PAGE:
Sunday, February 4, 2018

Home Training.

“Not too heavy-handed, hear?” she told her great-grandson. “You know Mama tenderheaded.” She turned to look him in his eye and he froze with the comb in his hand and nodded.

Up until then, he’d been sitting in a chair, looking bored—typical of any middle school kid asked to sit in a hospital room. He had, as the Grady elders say, “good home training.” So he knew to ready himself to speak when I walked in on my afternoon rounds. His mom glanced at him and, on cue, he stood, looked into my eyes, and shook my hand. Then he sat back down, returning to his tweenaged thoughts.

I examined the patient and then sat on the edge of the bed to speak her and the family. At some point in the discussion, my patient said, “My hair is a mess.” And again, as if prompted, that same great-grandson rose from his chair.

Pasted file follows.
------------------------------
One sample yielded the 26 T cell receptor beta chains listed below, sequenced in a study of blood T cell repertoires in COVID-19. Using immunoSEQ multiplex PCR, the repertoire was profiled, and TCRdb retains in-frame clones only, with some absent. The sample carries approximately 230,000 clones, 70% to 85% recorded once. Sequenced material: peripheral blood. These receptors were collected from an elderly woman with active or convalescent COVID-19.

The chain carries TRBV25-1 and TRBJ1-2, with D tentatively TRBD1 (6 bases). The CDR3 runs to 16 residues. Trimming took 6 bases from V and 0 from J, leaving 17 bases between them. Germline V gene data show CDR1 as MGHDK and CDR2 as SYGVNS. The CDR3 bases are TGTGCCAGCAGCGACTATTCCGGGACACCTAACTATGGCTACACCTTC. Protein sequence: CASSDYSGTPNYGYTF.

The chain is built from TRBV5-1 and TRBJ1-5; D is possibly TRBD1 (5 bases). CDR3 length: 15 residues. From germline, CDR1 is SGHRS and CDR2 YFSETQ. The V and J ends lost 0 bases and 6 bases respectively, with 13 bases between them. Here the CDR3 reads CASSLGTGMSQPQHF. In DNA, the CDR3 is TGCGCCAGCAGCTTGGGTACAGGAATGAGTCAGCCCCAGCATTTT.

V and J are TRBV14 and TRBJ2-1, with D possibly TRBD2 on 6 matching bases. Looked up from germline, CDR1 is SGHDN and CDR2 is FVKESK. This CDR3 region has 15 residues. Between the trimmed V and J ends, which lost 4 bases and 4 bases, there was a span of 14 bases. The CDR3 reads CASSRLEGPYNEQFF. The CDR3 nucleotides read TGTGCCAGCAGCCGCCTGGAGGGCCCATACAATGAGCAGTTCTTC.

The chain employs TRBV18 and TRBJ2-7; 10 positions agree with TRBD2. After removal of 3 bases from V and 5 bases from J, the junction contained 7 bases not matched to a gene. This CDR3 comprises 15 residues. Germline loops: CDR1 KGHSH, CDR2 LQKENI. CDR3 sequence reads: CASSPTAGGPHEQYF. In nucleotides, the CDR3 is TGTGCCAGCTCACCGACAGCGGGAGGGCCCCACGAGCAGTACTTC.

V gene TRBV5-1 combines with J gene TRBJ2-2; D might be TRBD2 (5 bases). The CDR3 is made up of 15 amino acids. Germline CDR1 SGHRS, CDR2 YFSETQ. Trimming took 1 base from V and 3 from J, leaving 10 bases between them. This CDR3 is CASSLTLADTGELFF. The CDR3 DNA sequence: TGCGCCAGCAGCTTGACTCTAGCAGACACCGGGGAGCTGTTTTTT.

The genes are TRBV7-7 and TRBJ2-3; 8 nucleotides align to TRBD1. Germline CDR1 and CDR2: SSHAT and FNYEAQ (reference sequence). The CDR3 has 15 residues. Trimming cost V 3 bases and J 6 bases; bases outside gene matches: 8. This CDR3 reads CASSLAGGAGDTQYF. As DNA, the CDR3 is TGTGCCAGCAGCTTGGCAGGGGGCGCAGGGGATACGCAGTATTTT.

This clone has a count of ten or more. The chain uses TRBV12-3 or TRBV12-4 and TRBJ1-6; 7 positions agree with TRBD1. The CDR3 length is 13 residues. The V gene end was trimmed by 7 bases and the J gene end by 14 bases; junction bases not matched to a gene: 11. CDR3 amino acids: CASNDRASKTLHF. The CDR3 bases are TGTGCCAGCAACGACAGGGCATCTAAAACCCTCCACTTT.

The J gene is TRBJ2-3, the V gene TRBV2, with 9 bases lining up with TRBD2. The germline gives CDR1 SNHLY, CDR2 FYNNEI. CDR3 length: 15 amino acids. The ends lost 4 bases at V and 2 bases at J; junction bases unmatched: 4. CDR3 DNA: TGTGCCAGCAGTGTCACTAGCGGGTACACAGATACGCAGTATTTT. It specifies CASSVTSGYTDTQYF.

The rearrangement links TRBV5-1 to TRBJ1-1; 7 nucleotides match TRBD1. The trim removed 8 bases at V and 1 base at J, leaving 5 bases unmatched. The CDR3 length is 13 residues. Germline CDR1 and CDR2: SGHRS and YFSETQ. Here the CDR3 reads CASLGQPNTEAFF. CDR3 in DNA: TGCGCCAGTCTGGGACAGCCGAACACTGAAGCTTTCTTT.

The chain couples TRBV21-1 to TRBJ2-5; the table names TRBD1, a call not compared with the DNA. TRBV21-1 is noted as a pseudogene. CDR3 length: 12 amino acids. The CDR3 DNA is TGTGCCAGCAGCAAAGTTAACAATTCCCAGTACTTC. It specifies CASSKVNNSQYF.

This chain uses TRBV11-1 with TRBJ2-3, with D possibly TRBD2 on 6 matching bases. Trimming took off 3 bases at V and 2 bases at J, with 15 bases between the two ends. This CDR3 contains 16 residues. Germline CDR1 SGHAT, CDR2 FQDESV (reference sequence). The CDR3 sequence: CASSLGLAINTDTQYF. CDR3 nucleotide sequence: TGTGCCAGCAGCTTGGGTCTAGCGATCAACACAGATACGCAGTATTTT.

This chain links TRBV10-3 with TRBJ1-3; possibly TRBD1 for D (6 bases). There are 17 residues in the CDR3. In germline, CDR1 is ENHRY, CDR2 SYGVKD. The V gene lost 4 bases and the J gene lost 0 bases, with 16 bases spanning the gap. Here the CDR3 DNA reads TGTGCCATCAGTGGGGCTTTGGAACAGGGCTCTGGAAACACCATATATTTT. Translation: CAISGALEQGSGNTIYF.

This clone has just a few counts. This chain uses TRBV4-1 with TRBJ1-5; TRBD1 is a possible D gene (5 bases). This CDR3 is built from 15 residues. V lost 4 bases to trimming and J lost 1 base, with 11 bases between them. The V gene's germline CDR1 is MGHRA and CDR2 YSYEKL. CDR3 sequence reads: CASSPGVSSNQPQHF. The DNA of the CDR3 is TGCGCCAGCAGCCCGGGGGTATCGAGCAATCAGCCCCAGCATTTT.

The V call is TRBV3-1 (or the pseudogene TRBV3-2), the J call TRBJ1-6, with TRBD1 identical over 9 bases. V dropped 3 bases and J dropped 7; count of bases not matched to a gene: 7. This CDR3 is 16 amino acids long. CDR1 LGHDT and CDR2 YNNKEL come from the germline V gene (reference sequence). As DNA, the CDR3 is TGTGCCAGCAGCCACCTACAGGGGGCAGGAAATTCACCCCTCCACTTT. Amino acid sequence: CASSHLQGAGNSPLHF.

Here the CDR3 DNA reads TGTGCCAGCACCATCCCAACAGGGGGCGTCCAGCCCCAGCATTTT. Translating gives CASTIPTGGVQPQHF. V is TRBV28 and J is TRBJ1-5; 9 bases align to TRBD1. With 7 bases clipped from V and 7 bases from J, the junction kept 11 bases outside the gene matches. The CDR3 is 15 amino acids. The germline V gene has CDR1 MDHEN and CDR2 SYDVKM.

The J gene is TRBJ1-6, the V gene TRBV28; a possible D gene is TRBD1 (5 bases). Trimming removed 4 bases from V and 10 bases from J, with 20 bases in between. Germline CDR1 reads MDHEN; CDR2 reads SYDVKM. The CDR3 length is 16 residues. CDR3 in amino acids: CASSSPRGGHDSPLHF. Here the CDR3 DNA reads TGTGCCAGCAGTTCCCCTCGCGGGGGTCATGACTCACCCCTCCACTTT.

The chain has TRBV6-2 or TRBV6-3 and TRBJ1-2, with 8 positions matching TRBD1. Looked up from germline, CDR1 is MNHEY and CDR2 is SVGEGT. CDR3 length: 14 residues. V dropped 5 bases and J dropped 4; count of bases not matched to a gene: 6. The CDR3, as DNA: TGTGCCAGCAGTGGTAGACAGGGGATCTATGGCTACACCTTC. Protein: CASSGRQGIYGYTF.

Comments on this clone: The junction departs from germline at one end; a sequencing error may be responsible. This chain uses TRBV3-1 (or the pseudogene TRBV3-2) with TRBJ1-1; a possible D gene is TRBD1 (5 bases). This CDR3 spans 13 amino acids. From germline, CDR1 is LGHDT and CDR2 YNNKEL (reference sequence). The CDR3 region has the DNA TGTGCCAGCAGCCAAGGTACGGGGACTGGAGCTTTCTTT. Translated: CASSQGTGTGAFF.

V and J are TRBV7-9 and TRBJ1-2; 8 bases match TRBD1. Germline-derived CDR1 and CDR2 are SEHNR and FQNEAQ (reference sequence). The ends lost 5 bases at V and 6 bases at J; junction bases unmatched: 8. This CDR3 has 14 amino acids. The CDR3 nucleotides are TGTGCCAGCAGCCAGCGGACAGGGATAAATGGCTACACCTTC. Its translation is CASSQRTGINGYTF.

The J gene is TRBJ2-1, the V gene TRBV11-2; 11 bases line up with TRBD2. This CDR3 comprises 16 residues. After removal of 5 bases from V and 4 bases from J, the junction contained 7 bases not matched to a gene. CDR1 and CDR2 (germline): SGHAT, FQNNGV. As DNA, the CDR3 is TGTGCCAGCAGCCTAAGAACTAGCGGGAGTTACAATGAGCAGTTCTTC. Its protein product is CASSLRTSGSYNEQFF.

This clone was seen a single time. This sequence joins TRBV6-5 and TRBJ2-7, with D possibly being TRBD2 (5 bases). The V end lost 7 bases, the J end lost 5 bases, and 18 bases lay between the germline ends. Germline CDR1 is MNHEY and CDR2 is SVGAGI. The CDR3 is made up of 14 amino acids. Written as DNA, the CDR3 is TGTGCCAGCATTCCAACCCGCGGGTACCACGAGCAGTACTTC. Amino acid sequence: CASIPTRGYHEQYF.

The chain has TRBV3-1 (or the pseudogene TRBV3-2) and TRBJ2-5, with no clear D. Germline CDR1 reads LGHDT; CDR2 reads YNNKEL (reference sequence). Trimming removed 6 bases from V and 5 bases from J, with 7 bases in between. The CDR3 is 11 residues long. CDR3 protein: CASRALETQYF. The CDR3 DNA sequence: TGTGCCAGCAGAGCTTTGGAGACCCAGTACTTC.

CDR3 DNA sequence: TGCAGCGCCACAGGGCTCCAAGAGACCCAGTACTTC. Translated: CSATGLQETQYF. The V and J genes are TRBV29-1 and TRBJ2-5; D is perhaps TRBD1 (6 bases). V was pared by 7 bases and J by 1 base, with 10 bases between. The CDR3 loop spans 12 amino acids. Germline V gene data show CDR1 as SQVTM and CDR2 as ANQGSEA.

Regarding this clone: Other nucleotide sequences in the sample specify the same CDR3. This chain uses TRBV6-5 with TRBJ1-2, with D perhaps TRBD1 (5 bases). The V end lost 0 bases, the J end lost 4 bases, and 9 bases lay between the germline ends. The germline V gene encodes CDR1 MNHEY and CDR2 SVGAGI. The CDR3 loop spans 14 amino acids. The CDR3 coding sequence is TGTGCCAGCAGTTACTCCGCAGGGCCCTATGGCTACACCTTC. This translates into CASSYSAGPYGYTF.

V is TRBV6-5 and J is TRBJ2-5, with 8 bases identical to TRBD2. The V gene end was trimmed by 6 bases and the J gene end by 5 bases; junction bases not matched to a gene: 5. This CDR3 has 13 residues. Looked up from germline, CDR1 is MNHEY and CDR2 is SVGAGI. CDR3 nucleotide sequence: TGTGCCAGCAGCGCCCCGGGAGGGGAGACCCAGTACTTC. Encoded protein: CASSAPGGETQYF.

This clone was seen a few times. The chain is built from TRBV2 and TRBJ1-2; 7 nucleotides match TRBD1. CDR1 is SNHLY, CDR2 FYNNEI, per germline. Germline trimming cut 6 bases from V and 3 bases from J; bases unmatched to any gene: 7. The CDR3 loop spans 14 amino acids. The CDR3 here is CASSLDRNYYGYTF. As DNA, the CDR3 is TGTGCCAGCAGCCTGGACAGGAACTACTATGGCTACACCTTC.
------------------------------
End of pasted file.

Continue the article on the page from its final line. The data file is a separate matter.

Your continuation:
A woman once told me that I needed to have a daughter since boys don’t see about their elders once they become men. As a boy mom, that used to worry me. It doesn’t any more. Because now I’ve seen enough to know that children do what they see. Boys included.

“Don’t worry, Mama,” her great-grandson replied as he resumed stroking her silver hair with a comb, “I’m tenderhanded.

And that he was.


Happy Almost Monday.


"Tell me something good. . . tell me that you like it, yeah." ~ Chaka Khan

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